Sanctions, the TRR, and the Future of Nuclear Diplomacy: An Iranian Perspective

Turkish Foreign Minister Ahmet Davutoğlu said earlier this week that the Islamic Republic is prepared to stop enriching uranium to the nearly-20 percent level required to fabricate fuel for the Tehran Research Reactor (TRR), if others agree to provide new, finished fuel for the TRR, in line with the Joint Declaration that Iran negotiated with Brazil and Turkey in May.  Speaking at a press conference in Berlin with his German counterpart, Davutoğlu said that “another important message given by [Iranian Foreign Minister Manouchehr] Mottaki during his visit to Turkey [this past weekend, to meet with Davutoğlu and Brazilian Foreign Minister Celso Amorim] was that if the Tehran deal is signed and Iran is provided with the necessary fuel for its research activities, then they will not continue enriching uranium to 20 percent.”

Predictably enough, Western media outlets report that “U.S. and European diplomats said they believe the rash of new economic sanctions imposed on Tehran over the past two months has rattled the Iranian leadership,” prompting Iran’s renewed interest in talks and willingness to consider ceasing enrichment at the near-20 percent level.  In coming days, we will be elaborating our own view on the connections between sanctions, the Iran-Turkey-Brazil Joint Declaration, and prospects for the next round of nuclear talks with Iran, which are likely to take place in September, after the end of Ramadan.  For now, suffice it to say that, in our view, the assessment attributed to “U.S. and European diplomats” reflects another (seemingly willful) misreading of the Iranian position, for two reasons:

  • First, the Iranians have always — since they first proposed to the International Atomic Energy Agency last June to buy new fuel for the Tehran Research Reactor (TRR) — linked their pursuit of enrichment to the near-20 percent level to the international community’s failure to come through, in a credible and timely way, to cooperation with Tehran to refuel the TRR.  There is nothing new in Mottaki’s position, also expressed recently in a television interview by Ali Akbar Salehi, the head of Iran’s Atomic Energy Organization, which can hardly be attributed to sanctions.
  • Second, the Iranian position, as described by Davutoğlu, stipulates international acceptance of the Joint Declaration — which includes an explicit acknowledgement of the Islamic Republic’s right to enrich uranium on its own territory.  In our conversations with them, Iranian officials have consistently indicated that acceptance of (safeguarded) enrichment in Iran would open up possibilities for cooperative solutions to a range of contentious issues in the Islamic Republic’s nuclear diplomacy with the world’s major powers.  The United States and its European partners have yet to come to terms with this in a serious way.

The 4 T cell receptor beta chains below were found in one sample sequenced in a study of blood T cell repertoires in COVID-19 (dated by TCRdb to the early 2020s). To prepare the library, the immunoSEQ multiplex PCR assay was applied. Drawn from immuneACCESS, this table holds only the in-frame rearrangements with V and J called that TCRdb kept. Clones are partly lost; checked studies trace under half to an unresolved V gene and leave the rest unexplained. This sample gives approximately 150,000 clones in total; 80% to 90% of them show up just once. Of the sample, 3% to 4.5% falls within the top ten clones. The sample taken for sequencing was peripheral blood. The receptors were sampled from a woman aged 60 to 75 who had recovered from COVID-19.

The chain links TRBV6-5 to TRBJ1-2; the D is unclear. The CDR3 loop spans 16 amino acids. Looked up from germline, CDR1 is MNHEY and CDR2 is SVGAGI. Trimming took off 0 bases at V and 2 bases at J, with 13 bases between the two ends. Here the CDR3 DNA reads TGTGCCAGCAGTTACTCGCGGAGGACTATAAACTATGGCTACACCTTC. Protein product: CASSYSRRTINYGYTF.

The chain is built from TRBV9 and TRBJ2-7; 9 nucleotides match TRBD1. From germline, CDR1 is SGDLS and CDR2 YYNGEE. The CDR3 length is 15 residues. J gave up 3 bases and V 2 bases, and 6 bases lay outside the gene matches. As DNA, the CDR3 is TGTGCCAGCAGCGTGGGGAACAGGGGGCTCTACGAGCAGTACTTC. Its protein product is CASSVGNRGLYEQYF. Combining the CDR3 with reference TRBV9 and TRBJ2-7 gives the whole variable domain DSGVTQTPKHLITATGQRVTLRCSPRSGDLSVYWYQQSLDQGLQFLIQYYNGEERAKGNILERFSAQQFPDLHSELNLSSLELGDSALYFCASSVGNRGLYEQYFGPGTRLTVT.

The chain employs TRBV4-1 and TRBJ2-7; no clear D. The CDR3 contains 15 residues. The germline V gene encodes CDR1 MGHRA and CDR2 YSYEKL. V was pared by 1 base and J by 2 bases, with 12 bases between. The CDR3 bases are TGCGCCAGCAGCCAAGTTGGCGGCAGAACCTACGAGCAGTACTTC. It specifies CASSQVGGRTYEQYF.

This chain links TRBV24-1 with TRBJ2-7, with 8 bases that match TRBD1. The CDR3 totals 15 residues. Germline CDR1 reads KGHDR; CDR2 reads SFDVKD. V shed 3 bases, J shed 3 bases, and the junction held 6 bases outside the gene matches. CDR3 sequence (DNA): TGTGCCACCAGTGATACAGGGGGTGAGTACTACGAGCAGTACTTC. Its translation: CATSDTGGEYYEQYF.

On these points, we want to share the perspective of Kayhan Barzegar, an outstanding scholar and foreign policy analyst who is currently on the faculty at Iran’s Islamic Azad University and is also a senior research fellow at the Center for Strategic Research and the Center for Middle East Strategic Studies (both in Tehran) and an associate of Harvard University’s Belfer Center for Science and International Affairs.  We have highlighted some of Kayhan’s work on, on Iran-Russia relations, Iran’s foreign policy strategy, and the TRR issue’s significance in the wider context of multilateral diplomacy regarding Iran’s nuclear program.

Last week, the Belfer Center published an English translation of an Op Ed by Kayhan, “Sanctions to Spur Negotiations:  Mostly a Bad Strategy,” which had been published in Persian by ISNA and reprinted in Tabnak.  We present here some important passages from the Op Ed:

From recent events, it is clear that United Nations Security Council’s Resolution 1929 was adopted in order to force Iran to sit down at the negotiating table and accept the West’s conditions pertaining to Iran’s nuclear policy.  From the West’s perspective, Iran will only change its nuclear position when it is confronted by meaningful international pressure.  Such a view shows the West’s — and especially the United States’ — lack of understanding of the role and importance of Iran’s nuclear program in its domestic and international politics.  Contrary to what this misguided policy believes, more international pressure will compound Iran’s assertiveness and unwillingness to relent vis-à-visits nuclear policy.

Kayhan notes that there are three perspectives regarding the West’s aims in adopting the latest round of sanctions against Iran.  One holds that the main goal of the new sanctions “is to prepare global public opinion for conflict with Iran.”  Against this, Kayhan argues that, because the Security Council is extremely unlikely to authorize military action against Iran and because of continuing U.S. commitments in Afghanistan and Iraq, the Obama Administration will probably not judge itself to be in a suitable position to initiate war with Iran.  He goes on to note that

There exists of course the issue of an Israeli military operation against Iran’s nuclear facilities.  Observers inside Iran believe that because of the existing domestic crises such as the inability to adequately deal with Hamas and the sentiments of global public opinion with respect to its disproportionate response to the Gaza flotilla crisis, Israel is not in the position to conduct a military operation against Iran.  As in the past Israel prefers to pressure the United States behind the scenes and plead with the latter to conduct a military operation against Iran.

Another perspective on the new sanctions, according to Kayhan, holds that they have been adopted “to contain Iran’s successful efforts in establishing regional and global” coalitions: